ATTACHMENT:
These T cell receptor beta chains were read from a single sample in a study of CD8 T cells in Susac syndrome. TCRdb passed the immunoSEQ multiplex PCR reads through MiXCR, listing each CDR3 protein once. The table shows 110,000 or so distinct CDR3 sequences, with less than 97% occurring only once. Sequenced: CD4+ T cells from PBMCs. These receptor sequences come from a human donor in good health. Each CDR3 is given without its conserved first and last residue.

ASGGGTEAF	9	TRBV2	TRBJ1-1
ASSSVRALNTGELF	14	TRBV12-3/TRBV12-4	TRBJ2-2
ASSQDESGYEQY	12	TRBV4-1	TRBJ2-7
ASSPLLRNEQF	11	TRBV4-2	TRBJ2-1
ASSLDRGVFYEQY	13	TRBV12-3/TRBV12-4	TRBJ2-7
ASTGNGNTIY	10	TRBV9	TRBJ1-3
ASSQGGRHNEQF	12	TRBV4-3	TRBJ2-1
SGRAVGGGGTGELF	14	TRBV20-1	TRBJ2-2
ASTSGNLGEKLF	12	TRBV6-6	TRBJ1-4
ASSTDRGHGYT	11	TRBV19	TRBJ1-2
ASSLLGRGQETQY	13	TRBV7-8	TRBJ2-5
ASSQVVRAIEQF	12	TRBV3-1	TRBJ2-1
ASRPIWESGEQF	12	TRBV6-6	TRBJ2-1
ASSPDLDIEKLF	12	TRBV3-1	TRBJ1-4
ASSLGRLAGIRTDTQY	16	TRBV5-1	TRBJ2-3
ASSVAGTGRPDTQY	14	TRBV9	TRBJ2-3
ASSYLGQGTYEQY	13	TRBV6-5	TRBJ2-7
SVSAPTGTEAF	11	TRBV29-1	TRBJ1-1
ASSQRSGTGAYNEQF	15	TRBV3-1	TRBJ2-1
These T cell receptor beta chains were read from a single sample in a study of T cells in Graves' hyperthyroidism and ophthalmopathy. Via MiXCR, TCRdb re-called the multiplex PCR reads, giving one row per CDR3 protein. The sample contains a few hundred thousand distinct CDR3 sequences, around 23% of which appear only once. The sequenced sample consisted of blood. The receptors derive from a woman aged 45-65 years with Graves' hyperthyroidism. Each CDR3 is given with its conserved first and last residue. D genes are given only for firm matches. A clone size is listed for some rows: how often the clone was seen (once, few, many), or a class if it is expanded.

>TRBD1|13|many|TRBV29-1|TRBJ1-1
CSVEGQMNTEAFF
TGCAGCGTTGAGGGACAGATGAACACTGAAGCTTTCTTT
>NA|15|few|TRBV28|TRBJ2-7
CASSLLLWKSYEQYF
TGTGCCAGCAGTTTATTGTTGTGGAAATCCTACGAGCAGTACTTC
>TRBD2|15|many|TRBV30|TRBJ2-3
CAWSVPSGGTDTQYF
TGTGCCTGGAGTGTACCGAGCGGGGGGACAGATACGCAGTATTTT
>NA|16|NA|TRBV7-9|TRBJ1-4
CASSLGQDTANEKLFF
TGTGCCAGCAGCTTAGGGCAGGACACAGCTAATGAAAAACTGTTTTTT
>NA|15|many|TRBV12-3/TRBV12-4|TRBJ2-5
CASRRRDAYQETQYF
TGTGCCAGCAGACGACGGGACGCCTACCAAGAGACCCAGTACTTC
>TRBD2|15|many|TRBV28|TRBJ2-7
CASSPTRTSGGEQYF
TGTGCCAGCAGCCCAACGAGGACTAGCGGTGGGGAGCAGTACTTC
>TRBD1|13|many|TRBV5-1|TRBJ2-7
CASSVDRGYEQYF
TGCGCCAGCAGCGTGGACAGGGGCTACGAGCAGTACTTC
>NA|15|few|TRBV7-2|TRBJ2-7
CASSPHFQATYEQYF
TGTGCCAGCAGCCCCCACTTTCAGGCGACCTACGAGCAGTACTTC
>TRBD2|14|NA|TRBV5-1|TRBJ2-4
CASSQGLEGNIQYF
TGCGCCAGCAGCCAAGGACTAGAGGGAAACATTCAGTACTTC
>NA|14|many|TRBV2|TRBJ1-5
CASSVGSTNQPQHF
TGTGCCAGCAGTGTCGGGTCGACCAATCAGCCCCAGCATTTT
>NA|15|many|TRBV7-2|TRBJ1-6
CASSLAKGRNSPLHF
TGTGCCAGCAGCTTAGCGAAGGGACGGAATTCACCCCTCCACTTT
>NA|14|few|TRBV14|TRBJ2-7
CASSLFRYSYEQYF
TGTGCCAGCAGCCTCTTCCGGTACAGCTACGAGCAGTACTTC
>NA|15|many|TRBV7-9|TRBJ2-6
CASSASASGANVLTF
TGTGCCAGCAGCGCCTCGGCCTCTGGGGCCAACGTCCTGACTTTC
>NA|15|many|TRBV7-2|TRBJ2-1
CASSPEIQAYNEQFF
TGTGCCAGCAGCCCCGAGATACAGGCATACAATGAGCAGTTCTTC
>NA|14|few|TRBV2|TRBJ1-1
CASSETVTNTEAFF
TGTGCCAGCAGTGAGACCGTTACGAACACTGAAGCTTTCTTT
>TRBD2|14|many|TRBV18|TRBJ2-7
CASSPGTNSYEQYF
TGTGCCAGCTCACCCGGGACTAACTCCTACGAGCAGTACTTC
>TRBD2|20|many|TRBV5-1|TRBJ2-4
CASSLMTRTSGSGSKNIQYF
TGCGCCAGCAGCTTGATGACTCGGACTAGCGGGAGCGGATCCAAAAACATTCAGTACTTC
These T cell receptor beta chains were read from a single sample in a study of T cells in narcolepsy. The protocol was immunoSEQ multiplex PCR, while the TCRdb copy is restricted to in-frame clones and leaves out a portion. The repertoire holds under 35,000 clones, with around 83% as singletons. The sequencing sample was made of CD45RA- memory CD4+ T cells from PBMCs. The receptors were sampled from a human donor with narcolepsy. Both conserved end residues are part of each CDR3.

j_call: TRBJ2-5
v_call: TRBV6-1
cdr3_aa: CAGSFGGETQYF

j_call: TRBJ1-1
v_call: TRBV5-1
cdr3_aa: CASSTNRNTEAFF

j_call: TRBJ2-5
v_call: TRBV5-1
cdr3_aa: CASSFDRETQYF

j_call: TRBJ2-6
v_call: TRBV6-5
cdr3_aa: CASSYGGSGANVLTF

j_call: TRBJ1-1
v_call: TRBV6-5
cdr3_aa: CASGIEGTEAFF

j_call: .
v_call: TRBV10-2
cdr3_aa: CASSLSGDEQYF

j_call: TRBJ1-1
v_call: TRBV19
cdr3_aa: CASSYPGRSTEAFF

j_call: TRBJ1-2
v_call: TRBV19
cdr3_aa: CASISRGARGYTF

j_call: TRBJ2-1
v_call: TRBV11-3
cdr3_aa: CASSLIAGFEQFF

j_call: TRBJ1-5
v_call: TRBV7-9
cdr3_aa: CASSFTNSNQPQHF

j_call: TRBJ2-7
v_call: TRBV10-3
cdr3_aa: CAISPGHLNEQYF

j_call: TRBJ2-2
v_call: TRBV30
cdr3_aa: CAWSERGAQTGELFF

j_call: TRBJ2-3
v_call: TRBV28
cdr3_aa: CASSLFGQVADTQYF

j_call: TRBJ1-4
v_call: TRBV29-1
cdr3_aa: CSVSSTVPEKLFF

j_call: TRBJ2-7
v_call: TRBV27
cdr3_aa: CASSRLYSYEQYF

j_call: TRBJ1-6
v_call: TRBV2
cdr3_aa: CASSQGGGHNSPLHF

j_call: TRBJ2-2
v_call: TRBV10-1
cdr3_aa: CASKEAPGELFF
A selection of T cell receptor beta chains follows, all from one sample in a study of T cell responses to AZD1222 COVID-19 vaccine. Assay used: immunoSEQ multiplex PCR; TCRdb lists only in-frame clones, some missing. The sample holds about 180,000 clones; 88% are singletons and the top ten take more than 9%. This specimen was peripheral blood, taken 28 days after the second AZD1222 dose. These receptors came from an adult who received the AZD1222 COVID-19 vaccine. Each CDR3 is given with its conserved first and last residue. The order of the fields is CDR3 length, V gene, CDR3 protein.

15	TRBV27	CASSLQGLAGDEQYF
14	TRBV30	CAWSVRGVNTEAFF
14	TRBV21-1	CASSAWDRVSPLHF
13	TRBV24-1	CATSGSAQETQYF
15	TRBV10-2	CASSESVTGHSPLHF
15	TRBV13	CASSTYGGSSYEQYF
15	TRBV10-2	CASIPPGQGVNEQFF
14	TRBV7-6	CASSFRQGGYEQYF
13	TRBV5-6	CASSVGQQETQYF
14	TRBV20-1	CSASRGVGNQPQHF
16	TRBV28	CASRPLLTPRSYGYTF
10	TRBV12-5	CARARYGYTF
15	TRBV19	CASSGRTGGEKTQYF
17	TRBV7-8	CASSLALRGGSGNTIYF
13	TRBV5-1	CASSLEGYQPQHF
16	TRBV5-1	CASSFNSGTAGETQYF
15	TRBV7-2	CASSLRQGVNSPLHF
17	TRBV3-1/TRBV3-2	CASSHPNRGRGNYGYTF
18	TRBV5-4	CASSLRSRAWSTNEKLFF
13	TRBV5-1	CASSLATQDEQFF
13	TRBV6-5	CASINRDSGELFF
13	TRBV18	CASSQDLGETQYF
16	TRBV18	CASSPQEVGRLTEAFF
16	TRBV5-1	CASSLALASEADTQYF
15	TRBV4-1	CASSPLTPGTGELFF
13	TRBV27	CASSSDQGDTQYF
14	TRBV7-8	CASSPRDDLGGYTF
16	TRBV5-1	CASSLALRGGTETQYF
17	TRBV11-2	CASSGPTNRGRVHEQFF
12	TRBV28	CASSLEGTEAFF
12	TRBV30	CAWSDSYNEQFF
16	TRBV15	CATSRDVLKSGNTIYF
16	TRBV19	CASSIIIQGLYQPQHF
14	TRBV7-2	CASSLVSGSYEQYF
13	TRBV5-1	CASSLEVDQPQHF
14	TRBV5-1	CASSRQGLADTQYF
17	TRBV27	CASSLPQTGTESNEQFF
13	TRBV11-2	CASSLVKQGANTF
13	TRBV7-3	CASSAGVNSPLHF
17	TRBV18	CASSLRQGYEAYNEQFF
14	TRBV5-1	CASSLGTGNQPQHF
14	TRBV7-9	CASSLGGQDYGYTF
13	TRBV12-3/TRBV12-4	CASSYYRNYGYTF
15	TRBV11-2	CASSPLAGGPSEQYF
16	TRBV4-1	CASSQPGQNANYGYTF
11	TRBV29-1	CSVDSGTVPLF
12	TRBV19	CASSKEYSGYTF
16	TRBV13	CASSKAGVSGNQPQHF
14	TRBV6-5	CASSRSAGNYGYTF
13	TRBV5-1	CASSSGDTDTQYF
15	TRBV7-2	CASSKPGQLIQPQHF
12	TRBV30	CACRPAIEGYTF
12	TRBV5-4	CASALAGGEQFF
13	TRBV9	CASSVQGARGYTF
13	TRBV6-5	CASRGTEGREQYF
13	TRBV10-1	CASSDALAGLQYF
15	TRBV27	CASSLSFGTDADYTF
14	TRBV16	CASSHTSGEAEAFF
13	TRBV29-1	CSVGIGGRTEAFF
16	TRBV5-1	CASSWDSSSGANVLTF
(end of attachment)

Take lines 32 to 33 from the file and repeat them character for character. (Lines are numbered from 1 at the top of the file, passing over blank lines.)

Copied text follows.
CASSLGQDTANEKLFF
TGTGCCAGCAGCTTAGGGCAGGACACAGCTAATGAAAAACTGTTTTTT